🎓️ Vulnerable U | #036

SEC Charged SolarWinds CISO, Biden's new AI Safety Executive Order, Boeing Ransomware, and more!

Read Time: 8 minutes

Howdy friends!

I wanted to share a quote by Stephen Fry about getting through the bad days.

I’ve found that it’s of some help to think of one’s moods and feelings about the world as being similar to weather.

Here are some obvious things about the weather:

It’s real.

You can’t change it by wishing it away.

If it’s dark and rainy it really is dark and rainy and you can’t alter it.

But nor is it your fault that it’s dark and rainy, and it might be dark and rainy for two weeks in a row.

BUT

It will be sunny one day.

It isn’t under one’s control as to when the sun comes out, but come out it will.

One day.

It really is the same with one’s moods, I think. The wrong approach is to believe that they are illusions. They are real. Depression, anxiety, listlessness—these are as real as the weather—AND EQUALLY NOT UNDER ONE’S CONTROL. No one’s fault. Not yours.

BUT

They will pass: they really will.

In the same way that one has to accept the weather, so one has to accept how one feels about life sometimes. “Today's a crap day,” is a perfectly realistic approach. It’s all about finding a kind of mental umbrella.

Stephen Fry

In this episode:

  • SEC Charges SolarWinds and Chief Information Security Officer with Fraud, Internal Control Failures

  • Bridging Public and Private Sectors for Enhanced Cybersecurity

  • Biden releases AI executive order directing agencies to develop safety guidelines

  • F5 hurriedly squashes BIG-IP remote code execution bug

  • Prolific Puma: Shadowy Link Shortening Service Enables Cybercrime

  • North Korean Hackers Targeting Crypto Experts with KANDYKORN macOS Malware

  • Now Russians accused of pwning JFK taxi system to sell top spots to cabbies

  • Boeing confirms ‘cyber incident’ after ransomware gang claims data theft

  • Alliance of 40 countries to vow not to pay ransom to cybercriminals, US says

  • Russian Hackers Breached 632,000 DOJ And Pentagon Email Addresses In Massive MOVEit Cyberattack

  • And more!

ICYMI

🖊️ Something I wrote: I talked about the Loneliness Epidemic last week

🎧️ Something I heard: This song hypnotized me while writing yesterday.

🎤 Something I said: Talked about the Okta hack and SEC going after SolarWinds CISO over on my YouTube.

🔖 Something I read: Listen first, speak last.

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Vulnerable News

3 years after the SolarWinds breach was disclosed, the SEC is going after their CISO. Not for being breached. Not for not doing well enough at building a security infrastructure. For lying about it to auditors and investors. It turns out that if you’re a publicly traded company, you’re held to a different standard on disclosures.

  • Misrepresentation of Cybersecurity Practices: SolarWinds is accused of overstating its cybersecurity measures and understating known vulnerabilities, misleading investors.

  • Known Vulnerabilities Ignored: Despite internal assessments highlighting significant security weaknesses, the company allegedly failed to take adequate action.

  • Impact on Investors: Following the disclosure of the SUNBURST cyberattack, SolarWinds' stock price plummeted, showcasing the financial repercussions of cybersecurity lapses.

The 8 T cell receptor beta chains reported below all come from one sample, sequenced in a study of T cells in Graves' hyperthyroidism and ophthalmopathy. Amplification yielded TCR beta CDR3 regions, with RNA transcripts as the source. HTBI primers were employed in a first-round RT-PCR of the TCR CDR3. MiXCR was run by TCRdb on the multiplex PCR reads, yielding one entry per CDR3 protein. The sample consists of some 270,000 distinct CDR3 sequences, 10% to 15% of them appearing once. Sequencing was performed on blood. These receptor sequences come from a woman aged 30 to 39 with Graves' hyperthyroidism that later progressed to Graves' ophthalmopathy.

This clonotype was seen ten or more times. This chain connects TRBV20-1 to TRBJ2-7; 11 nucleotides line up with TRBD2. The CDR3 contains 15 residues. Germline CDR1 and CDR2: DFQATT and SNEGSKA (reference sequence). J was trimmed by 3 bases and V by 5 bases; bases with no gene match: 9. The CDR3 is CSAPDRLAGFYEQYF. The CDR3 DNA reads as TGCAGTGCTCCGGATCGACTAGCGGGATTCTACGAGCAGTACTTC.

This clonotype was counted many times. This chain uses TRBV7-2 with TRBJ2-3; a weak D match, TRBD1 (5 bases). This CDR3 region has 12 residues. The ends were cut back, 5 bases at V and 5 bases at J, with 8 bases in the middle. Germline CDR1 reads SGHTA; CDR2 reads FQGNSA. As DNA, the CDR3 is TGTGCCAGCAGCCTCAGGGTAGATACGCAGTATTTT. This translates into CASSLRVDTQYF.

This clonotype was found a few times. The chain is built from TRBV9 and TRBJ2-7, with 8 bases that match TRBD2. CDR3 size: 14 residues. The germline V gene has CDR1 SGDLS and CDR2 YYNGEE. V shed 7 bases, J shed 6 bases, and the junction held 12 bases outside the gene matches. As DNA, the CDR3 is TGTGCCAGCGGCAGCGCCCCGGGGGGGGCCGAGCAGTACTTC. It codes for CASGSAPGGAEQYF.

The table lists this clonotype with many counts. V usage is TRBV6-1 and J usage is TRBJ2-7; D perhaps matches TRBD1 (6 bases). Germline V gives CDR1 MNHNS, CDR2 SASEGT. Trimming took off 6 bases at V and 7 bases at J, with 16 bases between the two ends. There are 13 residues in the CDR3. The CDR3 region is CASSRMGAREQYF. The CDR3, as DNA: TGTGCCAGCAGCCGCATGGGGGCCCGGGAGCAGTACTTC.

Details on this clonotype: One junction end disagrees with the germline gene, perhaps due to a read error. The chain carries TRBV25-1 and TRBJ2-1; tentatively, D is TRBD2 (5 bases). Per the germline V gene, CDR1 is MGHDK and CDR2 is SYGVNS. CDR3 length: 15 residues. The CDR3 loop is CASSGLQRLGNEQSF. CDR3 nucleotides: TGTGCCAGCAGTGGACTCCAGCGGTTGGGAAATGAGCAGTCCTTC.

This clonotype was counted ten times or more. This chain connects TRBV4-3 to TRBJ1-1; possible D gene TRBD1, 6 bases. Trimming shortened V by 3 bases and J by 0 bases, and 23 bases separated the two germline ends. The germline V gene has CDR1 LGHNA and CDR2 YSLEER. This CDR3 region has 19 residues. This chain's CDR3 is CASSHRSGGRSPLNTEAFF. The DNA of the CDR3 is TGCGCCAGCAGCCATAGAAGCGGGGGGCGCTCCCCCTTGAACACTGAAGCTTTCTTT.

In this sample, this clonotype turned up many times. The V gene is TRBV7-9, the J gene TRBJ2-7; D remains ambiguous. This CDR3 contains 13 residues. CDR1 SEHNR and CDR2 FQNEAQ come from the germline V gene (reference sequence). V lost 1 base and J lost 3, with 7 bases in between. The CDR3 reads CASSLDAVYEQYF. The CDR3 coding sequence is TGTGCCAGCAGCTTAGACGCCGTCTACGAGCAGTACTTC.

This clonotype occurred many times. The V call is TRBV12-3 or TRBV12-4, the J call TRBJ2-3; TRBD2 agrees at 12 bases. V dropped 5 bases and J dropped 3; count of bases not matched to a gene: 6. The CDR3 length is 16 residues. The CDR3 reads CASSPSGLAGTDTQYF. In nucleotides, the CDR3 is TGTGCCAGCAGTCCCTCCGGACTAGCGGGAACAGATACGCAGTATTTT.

This SEC complaint is full of fun stuff, and under a microscope, it all looks awful. But I’m less judgmental about the lousy security things found here because if we all went under this scrutiny, I’m sure some embarrassing headlines would pop up - but the claims that are getting him in trouble are the misrepresenting of facts to inflate the stock price.

But “solarwinds123” is a pretty lousy password…

I hear folks talk about this setting a bad precedent for CISOs facing legal repercussions after a breach. We’ve not seen that happen unless they lie or cover something up. Not to say law enforcement will forever use this legal precedent in only upstanding ways - but as of now, all CISOs have to worry about is being good and honest communicators. I’ve seen some egregious flaws pass audit if a proper roadmap was illustrated clearly. (read more)

In the perfect second story follow-up, Joe Sullivan, ex-CISO of Uber who faced similar legal scrutiny after their breach, has written an opinion piece about this issue. Nobody is better, or at least more interesting, to talk about the SolarWinds story.

Sullivan advocates for cooperation between public and private sectors as a pragmatic approach to cyber defense, contrasting it with actions like the SEC's charge against SolarWinds' CISO, which may not foster a conducive environment for tackling cyber threats.

  • Cooperation Over Regulation: Joe advocates a collaborative approach rather than punitive measures.

  • Public-Private Synergy: A call for united efforts in navigating the cyber threat landscape.

I share his concern with lawyers and regulators pretending to be cybersecurity experts for a day in court. However, the charges in this case seem to be mostly about misrepresenting material facts impacting stock price, not cybersecurity controls. (read more)

In a preemptive move ahead of legislative action, President Joe Biden has signed an executive order outlining rules for generative AI. The order encompasses eight crucial objectives to foster AI safety, privacy, equity, consumer protection, innovation, national AI leadership, government technology utilization, and workforce support.

  • Comprehensive Objectives: Spanning AI safety standards to job displacement analysis.

  • Red Teaming AI Models: NIST tasked with establishing standards for pre-release evaluation.

  • Mitigating Discrimination: Guidelines to curb AI-fueled discrimination in multiple domains.

Super interesting to me is the inclusion of red teaming and anti-discrimination measures, aiming to pre-empt issues that could have far-reaching societal impacts. (read more)

F5 has urgently fixed a remote code execution bug in its BIG-IP suite discovered by Praetorian researchers. This severe flaw, rated 9.8/10 on the CVSS scale, could lead to a total system compromise if exploited. F5 rushed the fix, fearing the vulnerability's details might have leaked beyond the initial disclosure process, reflecting a reactive posture towards vulnerability management.

  • Severe Flaw: CVSS score of 9.8, capable of total system compromise.

  • Prompt Fix: Emergency patch issued, fearing potential external knowledge of the flaw.